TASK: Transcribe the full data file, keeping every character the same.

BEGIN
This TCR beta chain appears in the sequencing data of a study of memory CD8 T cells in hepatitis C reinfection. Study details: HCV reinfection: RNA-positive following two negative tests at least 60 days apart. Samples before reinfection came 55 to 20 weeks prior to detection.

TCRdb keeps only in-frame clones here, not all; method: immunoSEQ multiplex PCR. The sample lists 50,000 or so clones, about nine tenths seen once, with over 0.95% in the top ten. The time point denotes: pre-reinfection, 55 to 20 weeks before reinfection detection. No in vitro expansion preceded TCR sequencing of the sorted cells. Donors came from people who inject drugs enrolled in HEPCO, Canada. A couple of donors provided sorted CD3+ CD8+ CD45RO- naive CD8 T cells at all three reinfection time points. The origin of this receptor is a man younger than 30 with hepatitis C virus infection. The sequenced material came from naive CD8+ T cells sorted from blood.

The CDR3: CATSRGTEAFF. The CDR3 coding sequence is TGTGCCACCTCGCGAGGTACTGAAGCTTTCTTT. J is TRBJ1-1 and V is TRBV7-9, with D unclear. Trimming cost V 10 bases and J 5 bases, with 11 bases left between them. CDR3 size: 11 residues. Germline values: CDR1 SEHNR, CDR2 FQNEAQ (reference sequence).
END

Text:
This TCR beta chain appears in the sequencing data of a study of memory CD8 T cells in hepatitis C reinfection. Study details: HCV reinfection: RNA-positive following two negative tests at least 60 days apart. Samples before reinfection came 55 to 20 weeks prior to detection.

TCRdb keeps only in-frame clones here, not all; method: immunoSEQ multiplex PCR. The sample lists 50,000 or so clones, about nine tenths seen once, with over 0.95% in the top ten. The time point denotes: pre-reinfection, 55 to 20 weeks before reinfection detection. No in vitro expansion preceded TCR sequencing of the sorted cells. Donors came from people who inject drugs enrolled in HEPCO, Canada. A couple of donors provided sorted CD3+ CD8+ CD45RO- naive CD8 T cells at all three reinfection time points. The origin of this receptor is a man younger than 30 with hepatitis C virus infection. The sequenced material came from naive CD8+ T cells sorted from blood.

The CDR3: CATSRGTEAFF. The CDR3 coding sequence is TGTGCCACCTCGCGAGGTACTGAAGCTTTCTTT. J is TRBJ1-1 and V is TRBV7-9, with D unclear. Trimming cost V 10 bases and J 5 bases, with 11 bases left between them. CDR3 size: 11 residues. Germline values: CDR1 SEHNR, CDR2 FQNEAQ (reference sequence).